Mississippi State left fielder Rowdey Jordan hits a single during the Bulldogs’ 5-2 loss to Oregon State Saturday in the semifinal round of the College World Series. The loss eliminated Mississippi State from tournament. Photo by: Kelly Donoho/Mississippi State Athletics
June 23, 2018 11:45:38 PM
Quick. Name the best team in Mississippi State baseball history.
We can agree the Bulldog teams that made it to the College World Series are the Top 10. But among those 10, there are some which stand apart.
We pose this question after Oregon State eliminated the Bulldogs by a 5-2 margin, a day after the Beavers pounded State 12-2.
In the wake of these losses, to suggest that this MSU club is worthy of best-ever status is, well -- what's the word I'm looking for? Oh, yeah.
The best team in Bulldog history? There are a couple of obvious candidates and one less so.
The 1985 Bulldogs, featuring the "Thunder and Lightning" of Will Clark and Rafael Palmeiro and the pitching tandem of starter Jeff Brantley and closer Bobby Thigpen ranks as the most talented team, perhaps the best team never to have won a CWS title. Those four players went on to play a combined 58 Major League Baseball seasons and claim 12 All-Star appearances. You don't often see that collection of talent on a single team.
Yet even that '85 team, which -- like he 2018 team -- finished third in the CWS, takes a back seat to the 2013 team anchored by Hunter Renfroe and Adam Frazier that led MSU to a national runner-up finish, the best showing of any Bulldog team in 10 trips to Omaha.
If I were to tell you the best team in Mississippi State baseball history was the team that got clobbered by a Beavers team (which, by the way, had a third of its lineup picked in the first round of this year's MLB draft), you would certainly say I'm, well, bananas.
But is it, really?
It is only as bananas as the humiliation of a team whose coach was forced to resign just three games into the season as a result of, in his own words, "some poor decisions" in his personal life.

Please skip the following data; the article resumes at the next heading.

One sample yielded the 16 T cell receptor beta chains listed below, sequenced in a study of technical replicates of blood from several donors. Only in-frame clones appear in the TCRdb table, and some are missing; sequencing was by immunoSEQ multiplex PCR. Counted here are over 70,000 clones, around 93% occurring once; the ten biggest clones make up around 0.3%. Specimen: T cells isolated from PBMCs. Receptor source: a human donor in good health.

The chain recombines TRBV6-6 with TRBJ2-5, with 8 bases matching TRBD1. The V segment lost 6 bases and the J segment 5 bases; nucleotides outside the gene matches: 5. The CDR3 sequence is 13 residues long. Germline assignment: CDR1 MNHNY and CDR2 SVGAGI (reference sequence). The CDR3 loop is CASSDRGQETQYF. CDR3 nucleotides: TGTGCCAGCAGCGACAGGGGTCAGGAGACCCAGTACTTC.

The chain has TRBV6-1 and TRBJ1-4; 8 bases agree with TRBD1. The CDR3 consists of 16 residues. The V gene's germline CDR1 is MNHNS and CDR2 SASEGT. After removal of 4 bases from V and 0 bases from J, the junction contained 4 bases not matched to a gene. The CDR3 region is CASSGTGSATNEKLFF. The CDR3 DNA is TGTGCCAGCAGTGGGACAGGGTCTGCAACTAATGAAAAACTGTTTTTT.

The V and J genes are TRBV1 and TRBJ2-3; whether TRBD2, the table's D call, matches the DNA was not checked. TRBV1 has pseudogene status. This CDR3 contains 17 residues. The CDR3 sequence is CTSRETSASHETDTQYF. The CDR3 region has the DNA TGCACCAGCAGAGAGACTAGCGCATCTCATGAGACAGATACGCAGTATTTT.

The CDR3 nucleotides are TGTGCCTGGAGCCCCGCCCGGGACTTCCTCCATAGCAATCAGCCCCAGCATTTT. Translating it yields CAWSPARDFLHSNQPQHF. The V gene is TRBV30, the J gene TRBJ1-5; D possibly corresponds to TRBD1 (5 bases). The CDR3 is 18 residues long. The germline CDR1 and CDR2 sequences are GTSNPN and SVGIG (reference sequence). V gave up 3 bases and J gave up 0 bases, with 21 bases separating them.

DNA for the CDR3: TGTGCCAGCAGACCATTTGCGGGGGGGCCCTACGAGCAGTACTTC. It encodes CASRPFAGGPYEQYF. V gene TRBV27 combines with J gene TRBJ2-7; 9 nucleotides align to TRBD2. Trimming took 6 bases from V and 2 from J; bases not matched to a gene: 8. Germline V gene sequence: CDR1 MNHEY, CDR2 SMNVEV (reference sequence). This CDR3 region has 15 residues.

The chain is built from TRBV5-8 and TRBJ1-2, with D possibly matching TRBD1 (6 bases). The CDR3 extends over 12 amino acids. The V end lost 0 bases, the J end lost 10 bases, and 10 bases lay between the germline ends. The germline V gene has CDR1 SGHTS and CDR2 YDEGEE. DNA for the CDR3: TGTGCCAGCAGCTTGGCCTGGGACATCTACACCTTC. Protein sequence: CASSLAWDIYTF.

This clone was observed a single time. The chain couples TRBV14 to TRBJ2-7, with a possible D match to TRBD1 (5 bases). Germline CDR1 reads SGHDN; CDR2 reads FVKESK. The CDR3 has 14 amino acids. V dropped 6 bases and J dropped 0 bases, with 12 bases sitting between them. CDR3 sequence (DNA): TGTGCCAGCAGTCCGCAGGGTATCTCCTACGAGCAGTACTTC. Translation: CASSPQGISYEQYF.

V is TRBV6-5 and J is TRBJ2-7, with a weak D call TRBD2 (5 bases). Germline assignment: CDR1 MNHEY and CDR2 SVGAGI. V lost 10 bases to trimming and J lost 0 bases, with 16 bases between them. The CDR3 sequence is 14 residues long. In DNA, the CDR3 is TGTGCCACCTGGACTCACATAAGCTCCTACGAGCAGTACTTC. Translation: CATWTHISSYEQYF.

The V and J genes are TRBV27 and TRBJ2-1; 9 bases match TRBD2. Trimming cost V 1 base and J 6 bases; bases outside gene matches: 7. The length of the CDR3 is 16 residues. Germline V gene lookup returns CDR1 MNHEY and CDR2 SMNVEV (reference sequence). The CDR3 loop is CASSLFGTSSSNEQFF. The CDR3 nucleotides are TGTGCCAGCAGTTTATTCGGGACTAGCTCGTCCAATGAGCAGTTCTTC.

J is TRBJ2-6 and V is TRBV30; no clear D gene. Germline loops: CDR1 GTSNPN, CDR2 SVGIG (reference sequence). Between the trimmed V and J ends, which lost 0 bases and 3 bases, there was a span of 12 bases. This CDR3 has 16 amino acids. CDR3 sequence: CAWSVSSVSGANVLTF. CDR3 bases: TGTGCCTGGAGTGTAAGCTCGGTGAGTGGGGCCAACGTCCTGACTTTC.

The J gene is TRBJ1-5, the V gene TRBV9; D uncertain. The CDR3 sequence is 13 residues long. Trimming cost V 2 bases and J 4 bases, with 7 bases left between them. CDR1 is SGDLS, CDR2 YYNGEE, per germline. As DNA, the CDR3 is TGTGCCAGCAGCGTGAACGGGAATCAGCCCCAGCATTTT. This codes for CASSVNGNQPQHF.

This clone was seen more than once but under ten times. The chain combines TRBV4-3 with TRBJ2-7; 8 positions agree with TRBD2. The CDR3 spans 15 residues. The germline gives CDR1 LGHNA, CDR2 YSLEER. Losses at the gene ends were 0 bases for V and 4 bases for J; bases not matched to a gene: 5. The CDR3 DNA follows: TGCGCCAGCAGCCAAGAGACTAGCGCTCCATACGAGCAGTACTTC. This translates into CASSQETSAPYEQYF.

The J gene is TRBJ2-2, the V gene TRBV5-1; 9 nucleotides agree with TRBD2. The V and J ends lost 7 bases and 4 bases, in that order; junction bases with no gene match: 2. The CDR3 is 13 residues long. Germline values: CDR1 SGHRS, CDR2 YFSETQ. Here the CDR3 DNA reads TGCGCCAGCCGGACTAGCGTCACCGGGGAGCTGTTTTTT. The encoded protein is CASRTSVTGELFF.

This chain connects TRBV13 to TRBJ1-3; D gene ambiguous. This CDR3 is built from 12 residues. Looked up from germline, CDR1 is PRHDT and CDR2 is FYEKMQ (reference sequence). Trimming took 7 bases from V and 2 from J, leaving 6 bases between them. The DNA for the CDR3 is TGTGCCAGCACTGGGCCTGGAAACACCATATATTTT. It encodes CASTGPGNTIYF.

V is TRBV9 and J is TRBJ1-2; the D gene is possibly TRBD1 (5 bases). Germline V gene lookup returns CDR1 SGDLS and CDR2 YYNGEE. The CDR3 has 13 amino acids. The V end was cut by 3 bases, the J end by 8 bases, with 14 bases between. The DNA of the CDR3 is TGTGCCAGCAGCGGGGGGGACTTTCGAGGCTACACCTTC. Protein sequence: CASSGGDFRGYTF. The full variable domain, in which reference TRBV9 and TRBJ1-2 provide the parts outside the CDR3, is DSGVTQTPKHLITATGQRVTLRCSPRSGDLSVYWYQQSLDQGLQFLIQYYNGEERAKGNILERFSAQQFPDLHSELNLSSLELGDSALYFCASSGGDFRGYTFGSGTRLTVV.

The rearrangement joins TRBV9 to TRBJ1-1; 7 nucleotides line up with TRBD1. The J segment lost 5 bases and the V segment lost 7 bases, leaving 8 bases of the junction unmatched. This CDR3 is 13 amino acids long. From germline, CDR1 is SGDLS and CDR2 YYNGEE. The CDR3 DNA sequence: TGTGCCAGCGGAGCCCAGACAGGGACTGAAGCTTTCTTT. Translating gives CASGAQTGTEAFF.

Only as bananas as a College World Series team starting the conference season with two wins in nine games.
Only as bananas as losing to such baseball paper-weights as Utah Valley (15-38 record), McNeese State (25-33) and Nichols State (28-32).
Only as bananas as needing a win over Florida just to make the SEC Tournament, then sweeping the No. 1 Gators, who hadn't lost a series all season, let alone lose all three games.
Only as bananas as sweeping Arkansas -- which has already secured a spot in the CWS championship series -- at a time when the Bulldogs were three games under .500.
Only as bananas as losing its opening game in the NCAA Regionals by a touchdown and a field goal, then staving off elimination a day later by walking off Florida State on its home field with a two-out, two-strike, three-run homer by Elijah McNamee for a 3-2 win.
Only as bananas as walking off Vanderbilt with another McNamee homer in Game 1 of the best of three, then winning it in Game 3 after blowing a 3-run, ninth-inning lead on the road.
Only as bananas as an MSU pitching staff with a plus-5 earned run average giving up just one earned run in its first two CWS games to move tantalizing close to claiming a spot in the championship series against Arkansas.
Bananas, you say?
Much depends on how you define the term.
If by best, you mean "most talented," this 2018 team will fall well short in that criteria. This was a team picked to finish fifth in the SEC West.
If by best, you mean "most successful," the 2018 Bulldog club fell a step short of that 2013 team's best finish in school history.
But if by best, you mean the team that most lived up to its potential, that exceeded the lowest of expectations, that overcome the most improbable obstacles, that squeezed out the last vapor of its talent, that provided, one after another, absurdly improbable thrills in a span of a few weeks in June, the 2018 Bulldogs is best in a most satisfying way.
They were a "team" in the best since of the word.
Bananas as that may seem.
Slim Smith is a columnist and feature writer for The Dispatch. His email address is [email protected]